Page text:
- Trillions of bacteria live in the digestive tract
- Research shows bacteria in the gut may affect mental health disorders like anxiety
- Direct communication between the gut and brain has yet to be confirmed
The gut is the digestive pathway that includes everything your food touches from its trek down the esophagus to its dutiful exit out of the body. The gut also happens to be the home of over 10,000 unique species of microorganisms. Before you shudder at the thought, you should know the reputation of bacteria has been unfairly dragged through the mud. The gut microbiota, which consists of all the bacteria colonized in the digestive tract, is responsible for the processes that stabilize your body’s internal environment. Your gut is not the enemy.
To maintain a balance in bacterial colonies, the gut microbiota transforms into a battleground between good bacteria and hostile viruses. Dysbiosis is when the state of the gut microbiota becomes imbalanced, making it harder to fend off diseases. While we know this vulnerability can cause digestive problems, can the microorganisms also influence behavior?
Researchers believe the central nervous system and the enteric nervous system, a ‘second brain’ in the gut area, can communicate with each other through the gut-brain axis. Disruption in the gut microbiota can intensify stress and panic. Just imagine getting that “butterflies in your stomach” feeling whenever there is some turmoil in your gut.
To test the existence of the gut-brain axis, researchers at Kyushu University created two groups of mice; one group had microbiota removed at birth, while the other group had normally developed microbiota. Both groups were exposed to a stressor. The mice without microbiota reacted with exaggerated fear, while the normal mice recovered faster from the stressor. These responses encouraged researchers to further explore the possibility of the gut-brain axis through tests involving microbiota enhanced with probiotics, foods that increase certain types of good bacteria.
This information suggests that the key to reducing behavioral disorders is to fill up on probiotics. But before you stock up on yogurts infused with probiotics during your next trip to the grocery store, be aware that not everyone agrees replenishing a gut with good bacteria will keep the brain healthy. Controversy surrounds the existence of the gut-brain axis; opponents of this idea question how microbes can cross the blood brain barrier, a tightly packed wall protecting the brain from outside invaders. If the microbes cannot even leave the gut, contacting the brain seems unlikely. The communication highway between the brain and the gut is paved on unstable ground.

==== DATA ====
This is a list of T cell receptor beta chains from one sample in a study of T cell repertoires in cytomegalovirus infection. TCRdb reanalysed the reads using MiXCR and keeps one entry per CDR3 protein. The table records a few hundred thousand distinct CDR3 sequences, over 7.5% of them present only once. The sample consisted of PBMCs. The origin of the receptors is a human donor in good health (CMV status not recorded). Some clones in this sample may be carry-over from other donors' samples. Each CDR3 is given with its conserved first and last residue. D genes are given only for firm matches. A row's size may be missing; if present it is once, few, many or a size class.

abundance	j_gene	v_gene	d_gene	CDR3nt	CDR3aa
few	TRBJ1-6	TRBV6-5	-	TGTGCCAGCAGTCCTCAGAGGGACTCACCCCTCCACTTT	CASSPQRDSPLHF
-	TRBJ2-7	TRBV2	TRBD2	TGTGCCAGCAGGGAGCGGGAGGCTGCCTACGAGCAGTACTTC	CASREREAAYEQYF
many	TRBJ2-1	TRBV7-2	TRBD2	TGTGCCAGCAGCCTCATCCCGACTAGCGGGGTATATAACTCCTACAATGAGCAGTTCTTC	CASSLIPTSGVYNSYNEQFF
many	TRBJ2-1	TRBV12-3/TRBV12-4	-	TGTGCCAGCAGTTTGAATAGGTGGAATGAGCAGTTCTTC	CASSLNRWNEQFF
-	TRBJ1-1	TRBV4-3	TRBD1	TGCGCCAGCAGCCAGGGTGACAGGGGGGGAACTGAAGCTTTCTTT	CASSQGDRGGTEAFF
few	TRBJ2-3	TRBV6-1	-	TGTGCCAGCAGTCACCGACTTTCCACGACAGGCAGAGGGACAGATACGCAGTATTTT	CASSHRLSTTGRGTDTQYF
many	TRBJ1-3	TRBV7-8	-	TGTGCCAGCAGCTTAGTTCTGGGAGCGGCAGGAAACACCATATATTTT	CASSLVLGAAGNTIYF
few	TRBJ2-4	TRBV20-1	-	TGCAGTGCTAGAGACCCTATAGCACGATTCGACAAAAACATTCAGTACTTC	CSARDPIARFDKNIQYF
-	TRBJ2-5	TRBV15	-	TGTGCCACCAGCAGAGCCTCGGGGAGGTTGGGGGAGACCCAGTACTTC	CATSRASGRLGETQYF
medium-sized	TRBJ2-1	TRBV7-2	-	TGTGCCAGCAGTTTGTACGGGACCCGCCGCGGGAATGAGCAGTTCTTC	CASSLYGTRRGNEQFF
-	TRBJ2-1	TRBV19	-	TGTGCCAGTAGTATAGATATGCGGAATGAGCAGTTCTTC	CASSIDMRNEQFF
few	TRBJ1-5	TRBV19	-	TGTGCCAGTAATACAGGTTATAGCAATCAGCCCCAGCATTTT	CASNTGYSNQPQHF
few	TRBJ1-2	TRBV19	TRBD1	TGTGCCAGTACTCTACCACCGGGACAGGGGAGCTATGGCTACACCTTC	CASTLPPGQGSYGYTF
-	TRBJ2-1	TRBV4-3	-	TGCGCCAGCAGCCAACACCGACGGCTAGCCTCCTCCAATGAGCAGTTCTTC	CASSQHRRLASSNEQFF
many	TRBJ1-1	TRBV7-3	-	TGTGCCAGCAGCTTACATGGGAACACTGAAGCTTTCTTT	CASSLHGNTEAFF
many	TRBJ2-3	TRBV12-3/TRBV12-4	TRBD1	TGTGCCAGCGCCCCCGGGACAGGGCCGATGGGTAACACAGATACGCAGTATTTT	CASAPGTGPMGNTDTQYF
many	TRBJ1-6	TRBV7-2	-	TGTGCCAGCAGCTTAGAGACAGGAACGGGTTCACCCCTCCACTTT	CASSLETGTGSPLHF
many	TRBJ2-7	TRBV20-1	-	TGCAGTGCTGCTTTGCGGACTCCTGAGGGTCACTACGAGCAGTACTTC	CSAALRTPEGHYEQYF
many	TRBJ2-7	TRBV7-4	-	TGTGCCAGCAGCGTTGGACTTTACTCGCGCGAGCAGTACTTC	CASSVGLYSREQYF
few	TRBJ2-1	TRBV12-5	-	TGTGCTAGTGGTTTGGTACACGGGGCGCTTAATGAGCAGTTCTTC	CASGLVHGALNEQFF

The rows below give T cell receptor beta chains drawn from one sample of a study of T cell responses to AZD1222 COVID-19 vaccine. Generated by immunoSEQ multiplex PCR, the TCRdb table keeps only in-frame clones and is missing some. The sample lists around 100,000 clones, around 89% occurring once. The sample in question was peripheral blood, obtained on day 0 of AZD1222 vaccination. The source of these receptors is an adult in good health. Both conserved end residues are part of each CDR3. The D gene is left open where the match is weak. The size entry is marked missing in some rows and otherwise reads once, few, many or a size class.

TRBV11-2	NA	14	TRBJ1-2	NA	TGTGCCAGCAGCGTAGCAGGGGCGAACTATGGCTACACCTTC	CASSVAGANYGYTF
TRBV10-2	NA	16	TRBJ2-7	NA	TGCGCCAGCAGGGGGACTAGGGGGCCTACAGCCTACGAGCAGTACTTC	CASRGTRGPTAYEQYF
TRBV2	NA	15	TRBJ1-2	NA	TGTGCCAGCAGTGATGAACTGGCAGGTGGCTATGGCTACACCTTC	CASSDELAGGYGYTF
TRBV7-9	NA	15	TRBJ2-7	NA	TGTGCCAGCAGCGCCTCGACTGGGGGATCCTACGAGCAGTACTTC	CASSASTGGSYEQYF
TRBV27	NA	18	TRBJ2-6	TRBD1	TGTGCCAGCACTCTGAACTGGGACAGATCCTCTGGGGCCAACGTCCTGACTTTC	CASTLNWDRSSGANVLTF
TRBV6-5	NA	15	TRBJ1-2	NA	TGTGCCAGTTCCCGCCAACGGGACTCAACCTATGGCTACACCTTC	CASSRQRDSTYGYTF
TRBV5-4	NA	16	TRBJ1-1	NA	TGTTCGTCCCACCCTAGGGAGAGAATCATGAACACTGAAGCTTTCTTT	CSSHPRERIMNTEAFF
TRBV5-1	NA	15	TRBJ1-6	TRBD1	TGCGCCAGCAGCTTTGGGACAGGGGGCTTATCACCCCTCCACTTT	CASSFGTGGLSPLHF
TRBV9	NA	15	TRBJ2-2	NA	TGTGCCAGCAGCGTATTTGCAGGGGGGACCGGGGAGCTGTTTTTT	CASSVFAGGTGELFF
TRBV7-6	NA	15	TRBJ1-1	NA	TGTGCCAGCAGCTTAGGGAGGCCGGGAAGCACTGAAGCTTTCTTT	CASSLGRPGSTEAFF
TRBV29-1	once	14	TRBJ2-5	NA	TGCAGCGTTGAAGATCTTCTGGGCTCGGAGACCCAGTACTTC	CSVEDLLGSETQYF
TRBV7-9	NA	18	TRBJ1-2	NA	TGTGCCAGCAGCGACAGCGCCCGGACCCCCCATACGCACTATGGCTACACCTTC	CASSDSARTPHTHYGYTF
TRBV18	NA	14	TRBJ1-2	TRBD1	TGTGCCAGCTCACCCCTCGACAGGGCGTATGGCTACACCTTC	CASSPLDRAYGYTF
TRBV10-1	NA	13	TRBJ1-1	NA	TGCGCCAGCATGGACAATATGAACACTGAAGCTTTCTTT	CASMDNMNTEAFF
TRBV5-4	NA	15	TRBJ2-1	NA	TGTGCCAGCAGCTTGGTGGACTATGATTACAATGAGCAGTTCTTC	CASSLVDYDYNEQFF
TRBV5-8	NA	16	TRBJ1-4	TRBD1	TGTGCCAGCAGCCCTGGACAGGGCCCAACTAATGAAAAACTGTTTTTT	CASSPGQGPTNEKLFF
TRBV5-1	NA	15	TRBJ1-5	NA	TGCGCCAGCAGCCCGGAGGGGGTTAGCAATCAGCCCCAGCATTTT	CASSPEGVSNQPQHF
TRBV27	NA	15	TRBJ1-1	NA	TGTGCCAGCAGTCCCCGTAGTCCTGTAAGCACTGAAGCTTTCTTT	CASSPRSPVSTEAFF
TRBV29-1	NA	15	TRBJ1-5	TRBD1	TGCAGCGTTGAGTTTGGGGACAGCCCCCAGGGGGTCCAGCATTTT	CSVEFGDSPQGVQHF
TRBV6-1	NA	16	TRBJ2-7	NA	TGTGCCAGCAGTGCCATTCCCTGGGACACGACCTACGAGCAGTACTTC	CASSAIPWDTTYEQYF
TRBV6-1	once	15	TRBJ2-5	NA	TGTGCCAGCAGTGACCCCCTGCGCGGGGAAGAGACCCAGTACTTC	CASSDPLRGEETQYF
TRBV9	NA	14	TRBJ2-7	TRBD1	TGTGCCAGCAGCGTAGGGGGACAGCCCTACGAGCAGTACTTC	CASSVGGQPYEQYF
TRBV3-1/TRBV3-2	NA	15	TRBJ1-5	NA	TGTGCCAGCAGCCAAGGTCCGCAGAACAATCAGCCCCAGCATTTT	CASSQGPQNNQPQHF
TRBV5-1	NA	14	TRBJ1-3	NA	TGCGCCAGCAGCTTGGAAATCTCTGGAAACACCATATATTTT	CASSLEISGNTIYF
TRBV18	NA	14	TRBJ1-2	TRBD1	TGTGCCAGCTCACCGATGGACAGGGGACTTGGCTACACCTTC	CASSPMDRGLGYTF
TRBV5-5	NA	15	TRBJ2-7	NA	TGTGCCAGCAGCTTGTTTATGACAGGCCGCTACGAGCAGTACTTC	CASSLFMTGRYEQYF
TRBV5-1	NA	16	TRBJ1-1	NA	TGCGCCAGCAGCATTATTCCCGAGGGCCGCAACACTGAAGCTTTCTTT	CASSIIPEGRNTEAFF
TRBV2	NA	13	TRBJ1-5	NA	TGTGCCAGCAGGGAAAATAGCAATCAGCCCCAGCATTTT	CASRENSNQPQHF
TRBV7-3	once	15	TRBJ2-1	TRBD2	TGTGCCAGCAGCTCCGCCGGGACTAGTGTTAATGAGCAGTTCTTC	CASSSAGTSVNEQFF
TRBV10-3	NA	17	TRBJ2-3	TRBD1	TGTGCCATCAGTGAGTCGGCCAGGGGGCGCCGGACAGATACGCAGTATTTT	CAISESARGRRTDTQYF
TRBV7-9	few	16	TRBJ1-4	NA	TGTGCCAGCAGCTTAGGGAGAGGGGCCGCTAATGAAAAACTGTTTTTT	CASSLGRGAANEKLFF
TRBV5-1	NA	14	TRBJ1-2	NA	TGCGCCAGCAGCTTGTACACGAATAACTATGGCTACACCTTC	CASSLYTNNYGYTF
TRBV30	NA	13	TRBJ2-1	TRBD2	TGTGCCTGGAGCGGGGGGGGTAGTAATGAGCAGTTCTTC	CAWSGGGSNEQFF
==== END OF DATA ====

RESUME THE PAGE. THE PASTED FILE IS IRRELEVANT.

Dr. Donna Krasnewich, a clinical geneticist, remains skeptical of claims of gut-related anxiety alleviation. When I expressed my own misconceptions of the research — not having a shadow of a doubt that the gut-brain axis existed and thinking researchers are on the brink of revolution — Dr. Krasnewich exclaimed that my argument reflects her exact concern with science writing.
She discussed the lack of clinical research, to which I countered with a study that fed 12 women fermented milk product containing probiotics for four weeks and observed change in emotional response. While this study seems to provide evidence that the gut microbiota composition is related to the brain, Dr. Krasnewich believes the science is more complicated.
“The problem is, you don’t know everything else that happened to that person in the last month; that person may have lost a dog; that person may have gotten married; that person may be pregnant; that person may have developed some disease.”
Dr. Krasnewich argues, “Drawing the conclusion that giving them the probiotic changed their brain scans is a pretty big leap if you don’t know all of the variables in between.”
Perhaps my gut reaction was to immediately agree with the gut-brain axis because it would be helpful to think what I eat could affect my brain. However, as Dr. Krasnewich pointed out, science cannot rely on gut feelings and requires all the facts to be laid down on the table before conclusions are drawn. For this reason, scientists will continue research on communication between the brain and gut. If such a link can be found, scientists can take advantage of this knowledge to help people suffering from mental disorders. In the meantime, by maintaining a healthy gut, we can promote overall health, brain included.
Dr. Donna Krasnewich is a clinical geneticist and practicing pediatrician. She got her medical degree from Wayne State University School of Medicine and now works in Kensington, Maryland. Dr. Krasnewich is also part of the National Institutes of Health, where she is responsible for managing research grants involving genetics.
- Thursby, Elizabeth, and Nathalie Juge. “Introduction to the human gut microbiota.” Biochemical Journal, 2017, pp. 1823-1836.
- Clapp, Megan, et al. “Gut microbiota’s effect on mental health: The gut-brain axis.” Clinics and Practice, vol. 7, no. 987, 2017, pp. 131-136.
- Stein, Rob. “Gut Bacteria Might Guide The Workings Of Our Minds.” NPR, 18 Nov. 2013, www.npr.org/sections/health-shots/2013/11/18/244526773/gut-bacteria-might-guide-the-workings-of-our-minds.
- Tillisch, Kirsten, et al. “Consumption of Fermented Milk Product With Probiotic Modulates Brain Activity.” Gastroenterology, 2013, pp. 1394-1401.
- Hoban, Alan, et al. “Microbial regulation of microRNA expression in the amygdala and prefrontal cortex.” Microbiome, vol. 5, no. 102, 2017.
- Cryan, John F., and Timothy G. Dinan. “Mind-altering microorganisms: the impact of the gut microbiota on brain and behavior.” Nature Reviews Neuroscience, vol. 13, 2012, pp. 701-712.
- Krasnewich, Donna. Personal interview by the author. 12 Jul. 2018
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